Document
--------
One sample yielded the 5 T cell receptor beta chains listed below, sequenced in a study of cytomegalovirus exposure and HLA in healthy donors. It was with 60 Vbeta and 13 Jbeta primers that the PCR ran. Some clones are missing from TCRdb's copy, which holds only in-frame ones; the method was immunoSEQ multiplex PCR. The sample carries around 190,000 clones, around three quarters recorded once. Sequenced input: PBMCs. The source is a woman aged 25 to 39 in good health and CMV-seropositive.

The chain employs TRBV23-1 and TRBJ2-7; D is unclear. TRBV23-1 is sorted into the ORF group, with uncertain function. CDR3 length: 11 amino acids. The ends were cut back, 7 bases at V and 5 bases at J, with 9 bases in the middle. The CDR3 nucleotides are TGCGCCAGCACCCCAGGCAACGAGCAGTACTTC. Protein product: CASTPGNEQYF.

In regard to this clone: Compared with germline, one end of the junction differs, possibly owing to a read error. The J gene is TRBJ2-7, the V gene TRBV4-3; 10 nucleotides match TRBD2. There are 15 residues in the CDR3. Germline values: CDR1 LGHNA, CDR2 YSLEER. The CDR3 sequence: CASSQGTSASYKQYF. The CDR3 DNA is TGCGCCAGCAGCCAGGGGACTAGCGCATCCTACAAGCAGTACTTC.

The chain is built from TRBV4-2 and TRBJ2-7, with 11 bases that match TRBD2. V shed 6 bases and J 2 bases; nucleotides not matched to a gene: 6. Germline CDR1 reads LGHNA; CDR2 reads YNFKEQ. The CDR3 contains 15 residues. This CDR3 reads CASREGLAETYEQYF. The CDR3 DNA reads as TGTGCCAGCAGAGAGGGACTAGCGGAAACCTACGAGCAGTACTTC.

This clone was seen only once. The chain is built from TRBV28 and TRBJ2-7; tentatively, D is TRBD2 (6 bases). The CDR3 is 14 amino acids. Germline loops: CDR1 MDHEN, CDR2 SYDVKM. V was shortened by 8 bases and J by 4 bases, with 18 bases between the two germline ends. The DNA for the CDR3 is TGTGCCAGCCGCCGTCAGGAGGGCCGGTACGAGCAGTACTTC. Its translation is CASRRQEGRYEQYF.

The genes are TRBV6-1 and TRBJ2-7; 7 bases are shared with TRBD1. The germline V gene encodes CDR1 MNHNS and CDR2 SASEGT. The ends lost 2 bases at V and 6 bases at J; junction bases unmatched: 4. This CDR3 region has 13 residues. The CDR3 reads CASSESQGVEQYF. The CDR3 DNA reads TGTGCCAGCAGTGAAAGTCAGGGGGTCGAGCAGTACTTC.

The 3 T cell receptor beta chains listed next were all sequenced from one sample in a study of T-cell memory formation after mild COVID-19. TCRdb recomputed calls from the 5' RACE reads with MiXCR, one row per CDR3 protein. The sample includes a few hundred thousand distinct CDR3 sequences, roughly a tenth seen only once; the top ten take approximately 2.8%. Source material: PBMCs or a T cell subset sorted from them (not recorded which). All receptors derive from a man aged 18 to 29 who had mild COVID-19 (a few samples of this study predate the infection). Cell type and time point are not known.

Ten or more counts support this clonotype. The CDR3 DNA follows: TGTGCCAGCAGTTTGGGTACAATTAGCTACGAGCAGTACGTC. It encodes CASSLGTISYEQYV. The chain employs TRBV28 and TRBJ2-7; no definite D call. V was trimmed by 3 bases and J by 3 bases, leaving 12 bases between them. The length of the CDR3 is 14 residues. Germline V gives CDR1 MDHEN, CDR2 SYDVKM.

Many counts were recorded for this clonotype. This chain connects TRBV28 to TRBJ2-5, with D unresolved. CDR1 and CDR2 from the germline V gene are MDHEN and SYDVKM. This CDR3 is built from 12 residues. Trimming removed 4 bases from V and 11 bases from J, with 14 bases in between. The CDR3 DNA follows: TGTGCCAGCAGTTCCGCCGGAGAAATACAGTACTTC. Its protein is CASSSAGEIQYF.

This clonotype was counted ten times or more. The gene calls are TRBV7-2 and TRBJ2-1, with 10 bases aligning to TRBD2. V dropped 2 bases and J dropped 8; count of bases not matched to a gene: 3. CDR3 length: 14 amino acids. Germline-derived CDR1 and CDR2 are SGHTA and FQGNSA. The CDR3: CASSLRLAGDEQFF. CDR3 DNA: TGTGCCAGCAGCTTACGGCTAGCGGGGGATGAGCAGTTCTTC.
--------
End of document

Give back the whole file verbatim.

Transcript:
One sample yielded the 5 T cell receptor beta chains listed below, sequenced in a study of cytomegalovirus exposure and HLA in healthy donors. It was with 60 Vbeta and 13 Jbeta primers that the PCR ran. Some clones are missing from TCRdb's copy, which holds only in-frame ones; the method was immunoSEQ multiplex PCR. The sample carries around 190,000 clones, around three quarters recorded once. Sequenced input: PBMCs. The source is a woman aged 25 to 39 in good health and CMV-seropositive.

The chain employs TRBV23-1 and TRBJ2-7; D is unclear. TRBV23-1 is sorted into the ORF group, with uncertain function. CDR3 length: 11 amino acids. The ends were cut back, 7 bases at V and 5 bases at J, with 9 bases in the middle. The CDR3 nucleotides are TGCGCCAGCACCCCAGGCAACGAGCAGTACTTC. Protein product: CASTPGNEQYF.

In regard to this clone: Compared with germline, one end of the junction differs, possibly owing to a read error. The J gene is TRBJ2-7, the V gene TRBV4-3; 10 nucleotides match TRBD2. There are 15 residues in the CDR3. Germline values: CDR1 LGHNA, CDR2 YSLEER. The CDR3 sequence: CASSQGTSASYKQYF. The CDR3 DNA is TGCGCCAGCAGCCAGGGGACTAGCGCATCCTACAAGCAGTACTTC.

The chain is built from TRBV4-2 and TRBJ2-7, with 11 bases that match TRBD2. V shed 6 bases and J 2 bases; nucleotides not matched to a gene: 6. Germline CDR1 reads LGHNA; CDR2 reads YNFKEQ. The CDR3 contains 15 residues. This CDR3 reads CASREGLAETYEQYF. The CDR3 DNA reads as TGTGCCAGCAGAGAGGGACTAGCGGAAACCTACGAGCAGTACTTC.

This clone was seen only once. The chain is built from TRBV28 and TRBJ2-7; tentatively, D is TRBD2 (6 bases). The CDR3 is 14 amino acids. Germline loops: CDR1 MDHEN, CDR2 SYDVKM. V was shortened by 8 bases and J by 4 bases, with 18 bases between the two germline ends. The DNA for the CDR3 is TGTGCCAGCCGCCGTCAGGAGGGCCGGTACGAGCAGTACTTC. Its translation is CASRRQEGRYEQYF.

The genes are TRBV6-1 and TRBJ2-7; 7 bases are shared with TRBD1. The germline V gene encodes CDR1 MNHNS and CDR2 SASEGT. The ends lost 2 bases at V and 6 bases at J; junction bases unmatched: 4. This CDR3 region has 13 residues. The CDR3 reads CASSESQGVEQYF. The CDR3 DNA reads TGTGCCAGCAGTGAAAGTCAGGGGGTCGAGCAGTACTTC.

The 3 T cell receptor beta chains listed next were all sequenced from one sample in a study of T-cell memory formation after mild COVID-19. TCRdb recomputed calls from the 5' RACE reads with MiXCR, one row per CDR3 protein. The sample includes a few hundred thousand distinct CDR3 sequences, roughly a tenth seen only once; the top ten take approximately 2.8%. Source material: PBMCs or a T cell subset sorted from them (not recorded which). All receptors derive from a man aged 18 to 29 who had mild COVID-19 (a few samples of this study predate the infection). Cell type and time point are not known.

Ten or more counts support this clonotype. The CDR3 DNA follows: TGTGCCAGCAGTTTGGGTACAATTAGCTACGAGCAGTACGTC. It encodes CASSLGTISYEQYV. The chain employs TRBV28 and TRBJ2-7; no definite D call. V was trimmed by 3 bases and J by 3 bases, leaving 12 bases between them. The length of the CDR3 is 14 residues. Germline V gives CDR1 MDHEN, CDR2 SYDVKM.

Many counts were recorded for this clonotype. This chain connects TRBV28 to TRBJ2-5, with D unresolved. CDR1 and CDR2 from the germline V gene are MDHEN and SYDVKM. This CDR3 is built from 12 residues. Trimming removed 4 bases from V and 11 bases from J, with 14 bases in between. The CDR3 DNA follows: TGTGCCAGCAGTTCCGCCGGAGAAATACAGTACTTC. Its protein is CASSSAGEIQYF.

This clonotype was counted ten times or more. The gene calls are TRBV7-2 and TRBJ2-1, with 10 bases aligning to TRBD2. V dropped 2 bases and J dropped 8; count of bases not matched to a gene: 3. CDR3 length: 14 amino acids. Germline-derived CDR1 and CDR2 are SGHTA and FQGNSA. The CDR3: CASSLRLAGDEQFF. CDR3 DNA: TGTGCCAGCAGCTTACGGCTAGCGGGGGATGAGCAGTTCTTC.